Pete Davidson has a puzzling yet undeniable charisma, but is he ready to be a movie star?

The comic appears in a new Netflix special and two new movies, one in which he plays a Pete Davidson-like character

By Mary Elizabeth Williams

Senior Writer

Published February 28, 2020 5:00PM (EST)

Pete Davidson: Alive From New York (Marcus Price / Netflix)
Pete Davidson: Alive From New York (Marcus Price / Netflix)

On a rare recent "Saturday Night Live" appearance earlier this month, Pete Davidson played very much to type as the object of interest to a pair of "Thirsty Cops." Looking about as comfortable as an accountant from Price Waterhouse at the Oscars, Davidson slumps in a sweatshirt under the leering gaze of a trio of horny law enforcement officers, culminating in Kate McKinnon's character describing him as a "little sweetie puppy dog bad boy, but bites." Never has the Pete Davidson brand been so well articulated — except maybe a moment later when Davidson himself shrugs, "To be honest, I didn't hate everything you said." Now, at a pivotal career moment for the 26-year-old comic, the question seems to be, is that the stuff that makes a movie star?

He certainly seems to be making a big swing at it. Davidson is in the midst of a very public attempt at transitioning to bigger things, with a new Netflix special, two new movies (he stars in one, has a supporting role in "Jesus Rolls"), and an extremely candid interview with Charlamagne tha God all dropping this week. Up next: this summer's autobiographical comedy "King of Staten Island" (directed by Judd Apatow), the title role in the upcoming animated "Marmaduke" and next year's "The Suicide Squad."

It's a seemingly golden period for a man whose life has been marked by some truly devastating low points. His father, a firefighter, died on 9/11. Davidson was just 7 years old; his mother has said he was so traumatized, he became a "lab rat"  for doctors studying the children whose parents lost their lives that day. He struggled with his mental health and suicidal ideation as a teen, and was diagnosed with Crohn's Disease. He also started doing stand-up, with his mother chauffeuring him around to clubs.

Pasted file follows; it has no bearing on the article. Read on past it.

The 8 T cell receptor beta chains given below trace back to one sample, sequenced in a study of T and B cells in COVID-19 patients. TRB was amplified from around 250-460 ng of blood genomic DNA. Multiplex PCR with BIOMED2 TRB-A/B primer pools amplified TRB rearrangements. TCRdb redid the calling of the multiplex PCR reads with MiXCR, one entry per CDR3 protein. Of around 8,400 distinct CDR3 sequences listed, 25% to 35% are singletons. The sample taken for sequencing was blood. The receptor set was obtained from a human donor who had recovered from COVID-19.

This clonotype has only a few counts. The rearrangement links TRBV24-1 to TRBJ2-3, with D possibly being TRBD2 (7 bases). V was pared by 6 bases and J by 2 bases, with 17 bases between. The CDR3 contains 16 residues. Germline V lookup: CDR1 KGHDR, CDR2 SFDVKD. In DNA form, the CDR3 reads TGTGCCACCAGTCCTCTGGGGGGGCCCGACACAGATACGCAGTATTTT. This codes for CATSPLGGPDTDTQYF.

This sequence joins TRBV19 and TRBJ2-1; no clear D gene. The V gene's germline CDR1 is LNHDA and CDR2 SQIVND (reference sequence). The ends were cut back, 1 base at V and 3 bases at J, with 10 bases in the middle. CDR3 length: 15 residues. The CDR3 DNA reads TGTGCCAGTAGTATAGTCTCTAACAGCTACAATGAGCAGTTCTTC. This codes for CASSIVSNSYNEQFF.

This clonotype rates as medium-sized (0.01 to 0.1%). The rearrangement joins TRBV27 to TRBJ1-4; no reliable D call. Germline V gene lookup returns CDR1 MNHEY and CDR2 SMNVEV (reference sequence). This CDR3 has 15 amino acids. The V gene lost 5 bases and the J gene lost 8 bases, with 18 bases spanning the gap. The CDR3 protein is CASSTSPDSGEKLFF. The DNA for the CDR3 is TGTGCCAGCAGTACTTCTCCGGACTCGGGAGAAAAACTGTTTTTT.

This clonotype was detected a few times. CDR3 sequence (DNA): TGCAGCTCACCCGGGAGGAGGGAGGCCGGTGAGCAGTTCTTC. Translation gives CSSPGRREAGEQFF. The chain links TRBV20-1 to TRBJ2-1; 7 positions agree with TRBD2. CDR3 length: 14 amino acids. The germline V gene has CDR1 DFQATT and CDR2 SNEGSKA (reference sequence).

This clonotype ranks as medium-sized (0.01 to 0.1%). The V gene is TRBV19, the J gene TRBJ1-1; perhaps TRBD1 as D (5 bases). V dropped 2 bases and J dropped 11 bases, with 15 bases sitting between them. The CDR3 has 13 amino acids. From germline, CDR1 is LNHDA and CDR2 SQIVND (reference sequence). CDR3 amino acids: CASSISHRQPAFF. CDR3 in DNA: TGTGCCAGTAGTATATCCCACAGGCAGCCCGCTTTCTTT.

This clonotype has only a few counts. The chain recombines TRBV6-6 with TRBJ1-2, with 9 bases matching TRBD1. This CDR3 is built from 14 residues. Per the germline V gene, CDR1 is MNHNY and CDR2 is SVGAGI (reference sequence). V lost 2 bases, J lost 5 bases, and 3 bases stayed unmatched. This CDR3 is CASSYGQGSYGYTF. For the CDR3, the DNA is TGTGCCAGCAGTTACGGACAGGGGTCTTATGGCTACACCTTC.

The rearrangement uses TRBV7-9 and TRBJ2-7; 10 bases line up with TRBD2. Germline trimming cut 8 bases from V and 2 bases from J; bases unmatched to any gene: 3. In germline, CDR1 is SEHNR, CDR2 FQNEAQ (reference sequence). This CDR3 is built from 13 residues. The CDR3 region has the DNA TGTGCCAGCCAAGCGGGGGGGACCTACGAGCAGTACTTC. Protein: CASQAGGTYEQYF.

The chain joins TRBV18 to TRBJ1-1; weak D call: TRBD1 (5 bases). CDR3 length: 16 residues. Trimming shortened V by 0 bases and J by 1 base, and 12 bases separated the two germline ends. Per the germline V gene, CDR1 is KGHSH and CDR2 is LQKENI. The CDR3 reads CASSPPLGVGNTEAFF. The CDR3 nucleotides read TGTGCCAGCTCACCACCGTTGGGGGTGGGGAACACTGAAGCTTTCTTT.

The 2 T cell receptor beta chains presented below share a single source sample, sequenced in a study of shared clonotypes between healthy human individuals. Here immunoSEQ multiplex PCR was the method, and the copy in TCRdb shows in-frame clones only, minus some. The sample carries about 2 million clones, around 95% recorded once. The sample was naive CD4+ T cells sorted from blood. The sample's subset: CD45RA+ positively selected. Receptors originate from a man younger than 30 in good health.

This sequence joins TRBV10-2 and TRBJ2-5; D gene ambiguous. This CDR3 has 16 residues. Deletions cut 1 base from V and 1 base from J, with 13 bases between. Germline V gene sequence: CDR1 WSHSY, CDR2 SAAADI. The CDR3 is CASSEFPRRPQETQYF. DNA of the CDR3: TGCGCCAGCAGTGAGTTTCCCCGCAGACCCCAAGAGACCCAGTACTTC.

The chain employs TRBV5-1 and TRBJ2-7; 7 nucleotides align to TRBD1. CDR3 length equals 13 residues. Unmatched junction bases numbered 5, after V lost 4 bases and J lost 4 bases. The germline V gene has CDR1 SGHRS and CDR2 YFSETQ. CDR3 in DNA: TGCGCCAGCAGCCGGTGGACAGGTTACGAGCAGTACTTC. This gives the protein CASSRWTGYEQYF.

At 20, he became one of the youngest people ever cast on "Saturday Night Live," arriving with a flourish in an instantly buzzed about "Weekend Update" bit about how much money it would take for him to perform a sex act on a man. His combination of "resident young person" cred and seen-it-all world-weariness made him one of the show's biggest breakout stars in years, even if his lane was not an especially wide one. Davidson didn't arrive with a suitcase full of characters and funny voices like the teenaged Eddie Murphy had a generation earlier; he didn't have the relentless, anything for a laugh energy of a Will Ferrell or a Kristin Wiig. But his bleak, self-deprecating weirdness clicked. Most of his funniest moments over the years have been of just him gabbing on "Update," referring to himself as a "mentally ill community college dropout who got a 'Game of Thrones' tattoo before watching the show."

But he soon was making headlines for his personal life, including a whirlwind engagement and breakup with Ariana Grande, a disturbing flurry of Instagram posts culminating in a swiftly deleted declaration that "I really don't want to be on this earth any more."

"My rock bottom is when people are scared of my life, and I have to go away, and then I have to bring myself back up again," Davidson said in his conversation with Charlamagne tha God this week, in which he also referenced his stints in rehab and his relationships with actress Kate Beckinsale and model Kaia Gerber. But now, he says, "I want everyone to flourish and be great. Life is too short to just have like any bullsh*t with anybody."

Well, maybe. In "Alive from New York" — in which he correctly observes that Netflix is giving stand-up specials to everybody these days — he tosses grenades at every bridge behind him. He walks back his 2018 apology to Senator Dan Crenshaw, whom he referred to as "a hit man in a porno movie" on "SNL," and he goes all-in on Ariana, saying, "My career would be over tomorrow if I spray-painted myself brown and hopped on the cover of Vogue magazine and just started sh**ting on my ex." He also calls BS on his former fiancee's mythologizing of his now legendary equipment, taking the understandable stance that, "I don't like that she talked all the sh*t on behalf of my d*ck."